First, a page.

Avoiding Infection: Treating Minor Wounds in the Field

Spend any amount of time in the great outdoors and you’re bound to get a few scrapes and knicks and cuts while you cover ground.

It’s important to take safety precautions seriously, especially when in a remote location, far from help. A small wound in a big city with hospitals on every nearby corner may not be life threatening. A trip to the hospital for some stitches and you’re back to normal in no time.

But out in the mountains and great outdoors, small wounds should be taken seriously so it doesn’t become infected and ruin your adventure.

Getting into the habit of immediately stopping and patching up a minor cut helps keep it from getting unnecessary debris on the wound and increasing the chances for infection.

Here’s how to do it:


Is the bleeding controllable with direct pressure? If the answer is no, stop what you’re doing and break out your tourniquet. You need to act fast. Even a small wound that continuously bleeds can become dangerous over time.

Inspect the wound for depth and width. It may need stitched if it’s large enough, and for that, you’ll need to go to the hospital. Don’t try to do it yourself, you need specialized gear and prior training to pull it off.

Don’t apply super glue or even butterfly bandages unless you have no other choice. If you do apply these, you run the risk of increasing the chance for infection by sealing debris inside.

Watch out for cut tendons, ligaments, and nerves. Damaged structures can be identified by asking the victim to wiggle appendages to assess range of motion. You might also check the hand strength (for example) by asking them to squeeze 2 of your fingers. Inspect for nerve damage by asking the victim to close their eyes and identify which finger is being touched.

If anything seems like it isn't working like it should, get seen by a doctor.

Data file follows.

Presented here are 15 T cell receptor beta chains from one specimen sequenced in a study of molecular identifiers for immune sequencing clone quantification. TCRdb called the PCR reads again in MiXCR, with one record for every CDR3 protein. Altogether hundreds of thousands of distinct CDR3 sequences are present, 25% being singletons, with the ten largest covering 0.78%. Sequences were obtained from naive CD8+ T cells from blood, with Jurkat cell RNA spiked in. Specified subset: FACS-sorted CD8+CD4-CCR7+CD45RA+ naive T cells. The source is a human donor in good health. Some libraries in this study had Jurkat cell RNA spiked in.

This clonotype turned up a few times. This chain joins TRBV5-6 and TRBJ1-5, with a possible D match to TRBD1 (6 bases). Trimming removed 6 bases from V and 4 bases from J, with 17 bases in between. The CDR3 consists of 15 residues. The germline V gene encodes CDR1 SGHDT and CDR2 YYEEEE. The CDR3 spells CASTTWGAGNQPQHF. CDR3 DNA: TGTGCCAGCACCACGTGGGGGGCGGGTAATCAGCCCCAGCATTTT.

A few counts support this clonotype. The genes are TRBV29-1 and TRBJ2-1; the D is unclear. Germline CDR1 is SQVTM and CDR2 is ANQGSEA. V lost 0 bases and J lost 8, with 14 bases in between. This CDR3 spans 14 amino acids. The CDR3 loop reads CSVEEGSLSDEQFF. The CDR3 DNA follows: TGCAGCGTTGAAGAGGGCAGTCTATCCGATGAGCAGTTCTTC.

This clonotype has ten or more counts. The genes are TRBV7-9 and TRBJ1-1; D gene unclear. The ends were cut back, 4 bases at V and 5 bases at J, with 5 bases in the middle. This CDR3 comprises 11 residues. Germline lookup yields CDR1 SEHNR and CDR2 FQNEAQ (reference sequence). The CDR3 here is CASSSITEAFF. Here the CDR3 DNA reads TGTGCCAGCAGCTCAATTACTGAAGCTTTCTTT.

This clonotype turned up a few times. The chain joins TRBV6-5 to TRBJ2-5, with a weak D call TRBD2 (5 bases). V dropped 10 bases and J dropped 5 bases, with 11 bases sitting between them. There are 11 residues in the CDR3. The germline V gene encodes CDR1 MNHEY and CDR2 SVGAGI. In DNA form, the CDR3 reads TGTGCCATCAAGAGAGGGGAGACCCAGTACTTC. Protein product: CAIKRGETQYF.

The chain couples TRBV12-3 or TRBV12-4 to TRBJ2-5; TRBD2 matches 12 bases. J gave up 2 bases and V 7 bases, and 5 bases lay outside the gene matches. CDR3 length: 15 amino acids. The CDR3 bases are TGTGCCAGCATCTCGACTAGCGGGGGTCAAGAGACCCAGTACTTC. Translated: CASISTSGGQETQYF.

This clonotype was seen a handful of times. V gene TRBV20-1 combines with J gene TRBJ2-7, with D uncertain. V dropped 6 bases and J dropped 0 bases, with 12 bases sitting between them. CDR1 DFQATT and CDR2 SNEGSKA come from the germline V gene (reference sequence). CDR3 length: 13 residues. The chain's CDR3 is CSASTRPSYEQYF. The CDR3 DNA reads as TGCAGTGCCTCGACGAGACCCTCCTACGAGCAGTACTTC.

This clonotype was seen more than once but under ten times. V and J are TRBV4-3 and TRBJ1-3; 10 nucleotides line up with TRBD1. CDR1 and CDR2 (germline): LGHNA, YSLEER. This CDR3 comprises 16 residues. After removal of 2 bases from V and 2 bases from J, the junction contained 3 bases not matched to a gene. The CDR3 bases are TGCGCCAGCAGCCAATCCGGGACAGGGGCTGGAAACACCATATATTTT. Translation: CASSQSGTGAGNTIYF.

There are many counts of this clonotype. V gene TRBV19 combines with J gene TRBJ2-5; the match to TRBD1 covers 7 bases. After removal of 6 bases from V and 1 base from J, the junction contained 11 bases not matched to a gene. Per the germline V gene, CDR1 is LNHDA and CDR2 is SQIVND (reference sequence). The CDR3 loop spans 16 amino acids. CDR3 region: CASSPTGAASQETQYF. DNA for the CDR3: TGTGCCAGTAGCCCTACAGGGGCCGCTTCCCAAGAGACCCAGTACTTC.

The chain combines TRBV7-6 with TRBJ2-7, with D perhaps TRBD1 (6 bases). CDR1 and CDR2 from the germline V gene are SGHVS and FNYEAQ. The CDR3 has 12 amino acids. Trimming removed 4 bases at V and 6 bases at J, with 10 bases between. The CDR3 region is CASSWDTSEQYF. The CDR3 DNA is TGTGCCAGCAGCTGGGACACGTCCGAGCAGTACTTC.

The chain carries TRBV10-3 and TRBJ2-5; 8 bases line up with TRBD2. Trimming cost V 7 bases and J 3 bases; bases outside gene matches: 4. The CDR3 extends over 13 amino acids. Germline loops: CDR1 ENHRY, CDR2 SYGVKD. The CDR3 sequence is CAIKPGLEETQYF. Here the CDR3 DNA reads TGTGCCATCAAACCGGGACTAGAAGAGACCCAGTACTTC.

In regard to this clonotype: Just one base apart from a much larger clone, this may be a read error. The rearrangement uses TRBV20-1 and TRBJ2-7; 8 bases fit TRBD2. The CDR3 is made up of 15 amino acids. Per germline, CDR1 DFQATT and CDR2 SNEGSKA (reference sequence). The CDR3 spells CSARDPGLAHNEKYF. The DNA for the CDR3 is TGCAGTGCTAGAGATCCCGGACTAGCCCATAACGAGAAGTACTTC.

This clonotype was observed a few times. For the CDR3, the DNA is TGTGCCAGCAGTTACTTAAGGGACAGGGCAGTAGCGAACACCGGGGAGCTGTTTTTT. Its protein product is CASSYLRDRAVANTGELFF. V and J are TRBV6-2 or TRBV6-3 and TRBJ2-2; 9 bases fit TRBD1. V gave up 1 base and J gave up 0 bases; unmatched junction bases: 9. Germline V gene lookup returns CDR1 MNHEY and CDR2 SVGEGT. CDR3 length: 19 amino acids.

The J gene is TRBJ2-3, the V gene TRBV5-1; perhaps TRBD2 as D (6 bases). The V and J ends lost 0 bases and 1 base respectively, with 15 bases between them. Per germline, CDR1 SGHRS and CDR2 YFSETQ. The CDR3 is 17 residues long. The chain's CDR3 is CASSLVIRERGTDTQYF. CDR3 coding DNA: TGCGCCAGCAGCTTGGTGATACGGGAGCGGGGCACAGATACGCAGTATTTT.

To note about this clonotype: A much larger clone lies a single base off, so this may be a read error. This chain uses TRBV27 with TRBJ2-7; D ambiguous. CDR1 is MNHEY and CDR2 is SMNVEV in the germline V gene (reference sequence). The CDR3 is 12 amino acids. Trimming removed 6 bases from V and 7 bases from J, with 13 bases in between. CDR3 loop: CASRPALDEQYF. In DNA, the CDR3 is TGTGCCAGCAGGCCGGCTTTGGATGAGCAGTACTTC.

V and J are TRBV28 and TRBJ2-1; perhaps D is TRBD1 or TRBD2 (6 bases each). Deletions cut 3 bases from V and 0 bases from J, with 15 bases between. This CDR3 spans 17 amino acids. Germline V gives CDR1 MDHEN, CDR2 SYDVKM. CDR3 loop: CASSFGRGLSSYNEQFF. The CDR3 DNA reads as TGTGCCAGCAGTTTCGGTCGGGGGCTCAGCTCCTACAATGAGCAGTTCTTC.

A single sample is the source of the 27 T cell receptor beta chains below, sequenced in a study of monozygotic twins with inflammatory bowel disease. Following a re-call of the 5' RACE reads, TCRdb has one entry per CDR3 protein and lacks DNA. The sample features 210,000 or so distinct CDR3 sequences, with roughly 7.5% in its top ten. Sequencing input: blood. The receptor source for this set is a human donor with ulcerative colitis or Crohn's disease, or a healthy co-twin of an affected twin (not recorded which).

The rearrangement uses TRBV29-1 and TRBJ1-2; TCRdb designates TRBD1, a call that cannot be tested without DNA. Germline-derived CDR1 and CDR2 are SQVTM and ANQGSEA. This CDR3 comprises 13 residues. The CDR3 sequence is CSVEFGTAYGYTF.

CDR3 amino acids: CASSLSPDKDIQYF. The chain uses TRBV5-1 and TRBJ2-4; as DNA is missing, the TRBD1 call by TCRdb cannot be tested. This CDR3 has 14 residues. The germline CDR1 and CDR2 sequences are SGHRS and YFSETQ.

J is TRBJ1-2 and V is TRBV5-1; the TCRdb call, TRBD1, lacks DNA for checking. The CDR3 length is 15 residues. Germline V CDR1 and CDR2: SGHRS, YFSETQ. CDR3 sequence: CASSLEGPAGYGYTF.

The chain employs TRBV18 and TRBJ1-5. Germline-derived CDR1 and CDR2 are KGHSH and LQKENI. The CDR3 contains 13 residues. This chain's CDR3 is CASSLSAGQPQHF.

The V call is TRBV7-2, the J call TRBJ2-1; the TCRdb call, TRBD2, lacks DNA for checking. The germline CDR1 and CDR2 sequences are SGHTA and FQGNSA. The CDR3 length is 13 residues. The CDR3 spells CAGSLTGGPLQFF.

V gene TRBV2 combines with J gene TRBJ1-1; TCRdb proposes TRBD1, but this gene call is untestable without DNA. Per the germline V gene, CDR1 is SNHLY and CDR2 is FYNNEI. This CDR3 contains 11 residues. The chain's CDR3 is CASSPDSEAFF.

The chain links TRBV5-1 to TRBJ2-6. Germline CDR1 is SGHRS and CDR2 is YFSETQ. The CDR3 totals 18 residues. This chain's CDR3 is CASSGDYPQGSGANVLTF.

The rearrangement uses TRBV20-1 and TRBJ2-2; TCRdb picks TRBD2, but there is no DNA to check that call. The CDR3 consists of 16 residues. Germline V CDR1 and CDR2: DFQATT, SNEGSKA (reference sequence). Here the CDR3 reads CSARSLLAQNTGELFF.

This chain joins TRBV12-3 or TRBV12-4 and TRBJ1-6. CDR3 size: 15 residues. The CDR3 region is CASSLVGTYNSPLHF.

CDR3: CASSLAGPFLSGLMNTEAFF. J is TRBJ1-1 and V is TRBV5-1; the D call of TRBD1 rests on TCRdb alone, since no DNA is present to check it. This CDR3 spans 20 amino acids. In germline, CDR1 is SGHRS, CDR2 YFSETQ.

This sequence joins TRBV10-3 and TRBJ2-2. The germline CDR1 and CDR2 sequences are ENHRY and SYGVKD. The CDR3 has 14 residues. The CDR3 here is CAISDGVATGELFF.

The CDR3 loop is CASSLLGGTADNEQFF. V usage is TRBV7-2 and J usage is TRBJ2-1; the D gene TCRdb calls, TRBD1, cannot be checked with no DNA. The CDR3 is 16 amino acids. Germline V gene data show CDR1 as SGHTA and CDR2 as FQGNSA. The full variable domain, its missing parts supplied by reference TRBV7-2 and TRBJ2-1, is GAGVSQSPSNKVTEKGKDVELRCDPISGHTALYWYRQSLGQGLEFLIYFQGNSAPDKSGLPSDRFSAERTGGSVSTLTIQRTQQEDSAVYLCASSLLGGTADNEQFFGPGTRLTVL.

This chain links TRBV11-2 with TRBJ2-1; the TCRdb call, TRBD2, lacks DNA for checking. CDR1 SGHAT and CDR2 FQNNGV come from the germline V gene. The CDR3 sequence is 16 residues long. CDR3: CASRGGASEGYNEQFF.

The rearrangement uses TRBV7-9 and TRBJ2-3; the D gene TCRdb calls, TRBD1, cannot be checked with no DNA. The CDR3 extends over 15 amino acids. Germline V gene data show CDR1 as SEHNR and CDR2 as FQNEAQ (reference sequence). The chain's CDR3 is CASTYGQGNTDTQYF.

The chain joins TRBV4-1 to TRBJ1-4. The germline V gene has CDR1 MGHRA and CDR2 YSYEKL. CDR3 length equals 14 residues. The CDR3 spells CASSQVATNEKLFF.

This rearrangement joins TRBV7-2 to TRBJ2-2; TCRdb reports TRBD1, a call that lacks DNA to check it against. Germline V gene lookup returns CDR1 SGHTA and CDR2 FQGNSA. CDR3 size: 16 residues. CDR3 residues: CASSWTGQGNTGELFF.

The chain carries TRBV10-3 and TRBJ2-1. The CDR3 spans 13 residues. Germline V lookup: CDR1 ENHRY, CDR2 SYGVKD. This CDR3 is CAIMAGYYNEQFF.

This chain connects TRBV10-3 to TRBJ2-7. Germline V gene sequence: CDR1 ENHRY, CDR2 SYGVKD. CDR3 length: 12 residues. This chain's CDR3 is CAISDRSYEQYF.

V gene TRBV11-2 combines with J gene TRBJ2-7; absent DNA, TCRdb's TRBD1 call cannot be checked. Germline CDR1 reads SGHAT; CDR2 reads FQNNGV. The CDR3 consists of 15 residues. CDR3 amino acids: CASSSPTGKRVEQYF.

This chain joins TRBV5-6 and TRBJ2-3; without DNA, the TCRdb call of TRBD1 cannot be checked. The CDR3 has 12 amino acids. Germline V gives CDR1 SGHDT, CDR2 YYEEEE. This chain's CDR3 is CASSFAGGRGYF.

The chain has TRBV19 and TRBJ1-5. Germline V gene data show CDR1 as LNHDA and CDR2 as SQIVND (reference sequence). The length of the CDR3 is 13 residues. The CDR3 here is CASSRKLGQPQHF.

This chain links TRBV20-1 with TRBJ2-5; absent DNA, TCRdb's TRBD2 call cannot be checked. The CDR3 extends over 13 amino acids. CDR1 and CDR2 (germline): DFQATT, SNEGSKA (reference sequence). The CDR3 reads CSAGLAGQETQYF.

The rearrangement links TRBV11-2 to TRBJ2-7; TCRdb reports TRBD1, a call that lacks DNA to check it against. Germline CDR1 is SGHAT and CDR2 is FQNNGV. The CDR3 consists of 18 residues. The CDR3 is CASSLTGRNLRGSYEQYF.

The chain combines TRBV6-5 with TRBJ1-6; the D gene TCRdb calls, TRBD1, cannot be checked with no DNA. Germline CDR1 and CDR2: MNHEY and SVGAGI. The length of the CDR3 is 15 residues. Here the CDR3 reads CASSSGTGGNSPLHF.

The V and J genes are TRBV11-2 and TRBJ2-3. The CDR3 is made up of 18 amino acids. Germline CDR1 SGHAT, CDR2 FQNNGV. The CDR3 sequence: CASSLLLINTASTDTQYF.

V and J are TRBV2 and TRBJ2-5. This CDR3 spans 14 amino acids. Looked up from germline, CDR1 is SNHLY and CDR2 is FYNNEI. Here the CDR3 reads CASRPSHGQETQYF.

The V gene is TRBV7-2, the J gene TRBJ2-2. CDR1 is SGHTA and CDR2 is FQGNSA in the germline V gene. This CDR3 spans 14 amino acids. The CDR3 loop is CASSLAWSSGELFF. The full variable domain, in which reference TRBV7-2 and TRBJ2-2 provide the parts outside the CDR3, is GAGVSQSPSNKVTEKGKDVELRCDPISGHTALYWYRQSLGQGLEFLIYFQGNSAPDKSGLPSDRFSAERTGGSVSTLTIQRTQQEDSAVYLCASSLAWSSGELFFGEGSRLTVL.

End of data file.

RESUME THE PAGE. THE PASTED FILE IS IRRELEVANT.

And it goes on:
Wound Care

Get into the habit of taking care of even small wounds right away. The sooner you do, the less likely you’ll forget. Having a good stock of band aids in your kit keeps from having to hike all the way to camp to treat yourself.

Flush the Wound

After you have controlled the bleeding with direct pressure and assessed the wound, it should be flushed with large amounts of water. This is simple in the field if you have a cheap water bottle with a few holes punched in the lid. Spray the water forcefully into the wound to flush away debris that will cause the wound to become infected.

How much water should be used in the flush? Flush it with so much water you think is surely enough, then double it. Better too much then not enough.

Pat the Wound Dry

We want the wound to be clean and dry, so bacteria has a harder time multiplying and causing infection. You don’t need something sterile (although it wouldn’t hurt) but make sure its clean. Carefully pat the wound dry, then apply an antibiotic ointment to increase defense against infection.

Apply a Bandage

Band aids and gauze are great items to keep nearby and on your body is even better. Apply the dressing snugly, but don’t wrap it so tight it becomes a tourniquet and reduces blood flow to the wound. You would only want to do that if the bleeding is uncontrolled with direct pressure.

Reassess/Dressing Change

At the end of every day, before you settle into your sleeping bag for the night, take a few minutes to change your band aids or dressings. I know you may be bone tired after a hard day in the mountains, but it’s a small sacrifice for avoiding infection.

Remove the bandage for a short time and allow it to dry to the open air. Sweat and moisture can collect underneath and create the perfect environment to grow bacteria. Clean the wound carefully with soap and water, pat dry and reapply ointment and a new clean bandage.

Spotting Infection

During every wound reassessment at the end of the day, pay attention for signs of infection setting in. Even if you do everything right, there’s still the risk it could turn nasty. Here are some things that might indicate infection:

  1. Foul smelling. A cut that’s been sweating inside a band aid all day isn’t going to exactly smell that great, but if it starts smelling like rotting meat, it probably is.
  2. Redness and swelling
  3. Increased temperature at the wound.
  4. In an attempt to kill off the invading bacteria, your body will increase its temperature. Average temps are around 98. 5 degrees. Some people run a little hot and some a little colder, but it’s considered a fever over 100 degrees and starts to become concerning as it approaches 104. Body aches and chills may also indicate the presence of a fever.
  5. Pain levels rising might mean an infection has set in.
  6. Yellow or greenish colored drainage also known as “Pus.”

The Basecamp Trauma and First-Aid Kit

If you recognize any of these signs, see a doctor for evaluation.

If you would like a trauma kit stocked with all the essentials you’ll need to teat wounds from minor to severe, check out the Base Camp medical kit.

If you want to learn more about the items in the kit and how to use them, check out our free training course.

Emergency Trauma Response Training Course








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